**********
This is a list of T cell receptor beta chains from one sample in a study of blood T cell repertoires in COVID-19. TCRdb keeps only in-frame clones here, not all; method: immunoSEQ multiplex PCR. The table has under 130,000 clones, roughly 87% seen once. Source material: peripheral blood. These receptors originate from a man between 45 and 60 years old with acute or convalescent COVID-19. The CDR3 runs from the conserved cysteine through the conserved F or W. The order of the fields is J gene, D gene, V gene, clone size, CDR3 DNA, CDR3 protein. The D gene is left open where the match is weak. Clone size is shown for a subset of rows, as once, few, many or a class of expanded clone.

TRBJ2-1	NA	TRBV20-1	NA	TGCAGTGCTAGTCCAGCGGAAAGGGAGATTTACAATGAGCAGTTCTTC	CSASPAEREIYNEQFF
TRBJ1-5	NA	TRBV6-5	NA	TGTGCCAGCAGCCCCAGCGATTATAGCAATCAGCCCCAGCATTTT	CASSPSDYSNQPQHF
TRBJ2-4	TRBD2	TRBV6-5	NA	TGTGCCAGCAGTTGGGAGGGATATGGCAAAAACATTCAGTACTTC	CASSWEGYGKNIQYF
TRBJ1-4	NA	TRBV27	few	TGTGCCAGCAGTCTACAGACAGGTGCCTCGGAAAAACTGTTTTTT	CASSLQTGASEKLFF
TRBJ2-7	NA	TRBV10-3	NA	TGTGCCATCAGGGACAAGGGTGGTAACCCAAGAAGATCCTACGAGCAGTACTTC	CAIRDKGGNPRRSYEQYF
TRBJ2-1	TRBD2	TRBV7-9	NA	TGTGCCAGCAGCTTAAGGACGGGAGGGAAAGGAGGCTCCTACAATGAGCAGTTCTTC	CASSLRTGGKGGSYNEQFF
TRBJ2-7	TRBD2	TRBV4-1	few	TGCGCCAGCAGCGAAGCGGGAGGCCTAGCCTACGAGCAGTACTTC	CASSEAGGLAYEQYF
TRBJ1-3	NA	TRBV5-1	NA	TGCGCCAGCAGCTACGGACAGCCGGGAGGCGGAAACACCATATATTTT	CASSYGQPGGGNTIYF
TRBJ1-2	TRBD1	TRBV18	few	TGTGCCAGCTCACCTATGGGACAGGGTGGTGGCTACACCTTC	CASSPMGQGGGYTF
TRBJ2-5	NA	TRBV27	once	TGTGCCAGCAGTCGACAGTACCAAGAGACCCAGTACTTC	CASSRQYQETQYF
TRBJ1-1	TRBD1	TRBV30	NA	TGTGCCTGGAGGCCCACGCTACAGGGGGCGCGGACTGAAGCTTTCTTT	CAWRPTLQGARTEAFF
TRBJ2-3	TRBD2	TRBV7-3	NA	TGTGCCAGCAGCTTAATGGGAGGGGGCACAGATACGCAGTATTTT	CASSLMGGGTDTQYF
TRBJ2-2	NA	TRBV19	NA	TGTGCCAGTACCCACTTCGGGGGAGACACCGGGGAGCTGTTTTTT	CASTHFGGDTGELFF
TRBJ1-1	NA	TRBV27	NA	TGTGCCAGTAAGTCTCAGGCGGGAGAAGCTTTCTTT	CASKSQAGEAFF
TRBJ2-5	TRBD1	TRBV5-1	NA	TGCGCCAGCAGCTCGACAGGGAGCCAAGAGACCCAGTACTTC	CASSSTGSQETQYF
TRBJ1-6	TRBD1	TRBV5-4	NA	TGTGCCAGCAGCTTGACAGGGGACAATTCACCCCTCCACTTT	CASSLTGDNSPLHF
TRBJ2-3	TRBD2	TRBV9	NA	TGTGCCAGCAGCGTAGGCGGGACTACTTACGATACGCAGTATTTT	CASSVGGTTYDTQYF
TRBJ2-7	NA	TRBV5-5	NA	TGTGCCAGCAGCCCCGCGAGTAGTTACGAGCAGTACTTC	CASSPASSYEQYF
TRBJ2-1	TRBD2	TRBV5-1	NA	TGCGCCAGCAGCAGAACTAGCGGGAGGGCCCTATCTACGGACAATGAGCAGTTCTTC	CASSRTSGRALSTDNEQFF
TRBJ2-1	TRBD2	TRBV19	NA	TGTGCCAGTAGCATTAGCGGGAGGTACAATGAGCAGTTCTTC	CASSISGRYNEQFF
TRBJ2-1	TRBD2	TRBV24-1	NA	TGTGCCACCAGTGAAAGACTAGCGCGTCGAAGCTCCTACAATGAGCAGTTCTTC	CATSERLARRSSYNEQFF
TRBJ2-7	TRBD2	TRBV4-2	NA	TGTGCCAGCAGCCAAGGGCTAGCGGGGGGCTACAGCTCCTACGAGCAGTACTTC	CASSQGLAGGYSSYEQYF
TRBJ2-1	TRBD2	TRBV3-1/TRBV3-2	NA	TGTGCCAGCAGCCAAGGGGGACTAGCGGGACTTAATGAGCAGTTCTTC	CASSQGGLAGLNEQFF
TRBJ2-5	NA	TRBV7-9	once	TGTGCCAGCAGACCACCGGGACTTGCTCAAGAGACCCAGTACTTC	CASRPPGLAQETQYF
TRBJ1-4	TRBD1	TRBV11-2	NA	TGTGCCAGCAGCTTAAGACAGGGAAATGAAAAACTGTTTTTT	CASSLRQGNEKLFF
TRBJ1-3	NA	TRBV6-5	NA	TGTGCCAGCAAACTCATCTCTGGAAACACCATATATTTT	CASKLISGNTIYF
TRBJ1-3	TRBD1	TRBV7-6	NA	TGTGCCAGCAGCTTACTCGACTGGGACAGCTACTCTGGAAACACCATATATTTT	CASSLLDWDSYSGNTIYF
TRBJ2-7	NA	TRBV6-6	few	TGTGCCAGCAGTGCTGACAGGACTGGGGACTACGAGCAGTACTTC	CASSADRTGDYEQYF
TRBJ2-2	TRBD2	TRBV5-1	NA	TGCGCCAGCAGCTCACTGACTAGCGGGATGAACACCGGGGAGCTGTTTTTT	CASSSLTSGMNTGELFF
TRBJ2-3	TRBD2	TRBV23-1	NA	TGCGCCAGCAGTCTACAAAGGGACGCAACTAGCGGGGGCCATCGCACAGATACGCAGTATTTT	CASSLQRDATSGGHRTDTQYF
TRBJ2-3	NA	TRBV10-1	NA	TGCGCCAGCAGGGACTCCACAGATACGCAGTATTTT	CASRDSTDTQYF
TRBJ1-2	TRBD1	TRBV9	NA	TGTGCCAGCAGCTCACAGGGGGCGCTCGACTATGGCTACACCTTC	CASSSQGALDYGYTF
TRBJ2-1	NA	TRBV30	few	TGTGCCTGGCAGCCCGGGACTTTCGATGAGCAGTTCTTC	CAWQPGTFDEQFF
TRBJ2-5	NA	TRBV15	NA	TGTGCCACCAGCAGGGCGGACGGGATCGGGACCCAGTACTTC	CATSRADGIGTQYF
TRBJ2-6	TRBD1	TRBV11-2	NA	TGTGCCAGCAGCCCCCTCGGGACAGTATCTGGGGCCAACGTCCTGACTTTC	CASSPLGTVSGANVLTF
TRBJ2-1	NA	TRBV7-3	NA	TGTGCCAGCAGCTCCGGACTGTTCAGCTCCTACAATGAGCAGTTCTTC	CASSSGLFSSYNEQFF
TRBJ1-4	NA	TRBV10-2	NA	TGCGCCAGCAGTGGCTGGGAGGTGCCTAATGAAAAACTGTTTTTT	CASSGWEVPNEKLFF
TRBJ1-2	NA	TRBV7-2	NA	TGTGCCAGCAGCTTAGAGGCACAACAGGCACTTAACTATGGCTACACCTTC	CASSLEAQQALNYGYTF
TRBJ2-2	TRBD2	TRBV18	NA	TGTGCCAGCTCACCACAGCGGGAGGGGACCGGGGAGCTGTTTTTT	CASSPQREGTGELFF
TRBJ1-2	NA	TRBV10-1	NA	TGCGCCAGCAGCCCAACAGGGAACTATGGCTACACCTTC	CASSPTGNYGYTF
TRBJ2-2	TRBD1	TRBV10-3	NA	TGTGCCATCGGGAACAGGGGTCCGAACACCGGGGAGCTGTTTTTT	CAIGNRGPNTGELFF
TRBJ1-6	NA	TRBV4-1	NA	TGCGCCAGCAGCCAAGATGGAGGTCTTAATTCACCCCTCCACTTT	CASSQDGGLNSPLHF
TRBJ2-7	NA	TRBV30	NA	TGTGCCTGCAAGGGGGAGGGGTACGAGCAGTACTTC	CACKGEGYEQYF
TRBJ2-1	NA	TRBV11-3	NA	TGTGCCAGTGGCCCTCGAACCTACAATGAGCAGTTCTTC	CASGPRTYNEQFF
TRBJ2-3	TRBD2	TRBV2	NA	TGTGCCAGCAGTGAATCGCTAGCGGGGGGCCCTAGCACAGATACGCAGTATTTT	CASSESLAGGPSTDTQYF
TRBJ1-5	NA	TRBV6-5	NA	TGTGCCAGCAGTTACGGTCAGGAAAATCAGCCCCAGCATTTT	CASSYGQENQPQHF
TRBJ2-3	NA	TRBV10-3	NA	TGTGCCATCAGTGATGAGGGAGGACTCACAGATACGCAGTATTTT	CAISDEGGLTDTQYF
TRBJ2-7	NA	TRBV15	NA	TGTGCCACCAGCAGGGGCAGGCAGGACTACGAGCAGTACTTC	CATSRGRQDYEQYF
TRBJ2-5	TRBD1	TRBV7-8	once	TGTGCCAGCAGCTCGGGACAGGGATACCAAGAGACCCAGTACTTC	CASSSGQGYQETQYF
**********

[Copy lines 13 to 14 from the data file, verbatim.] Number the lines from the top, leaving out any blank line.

TRBJ2-3	TRBD2	TRBV7-3	NA	TGTGCCAGCAGCTTAATGGGAGGGGGCACAGATACGCAGTATTTT	CASSLMGGGTDTQYF
TRBJ2-2	NA	TRBV19	NA	TGTGCCAGTACCCACTTCGGGGGAGACACCGGGGAGCTGTTTTTT	CASTHFGGDTGELFF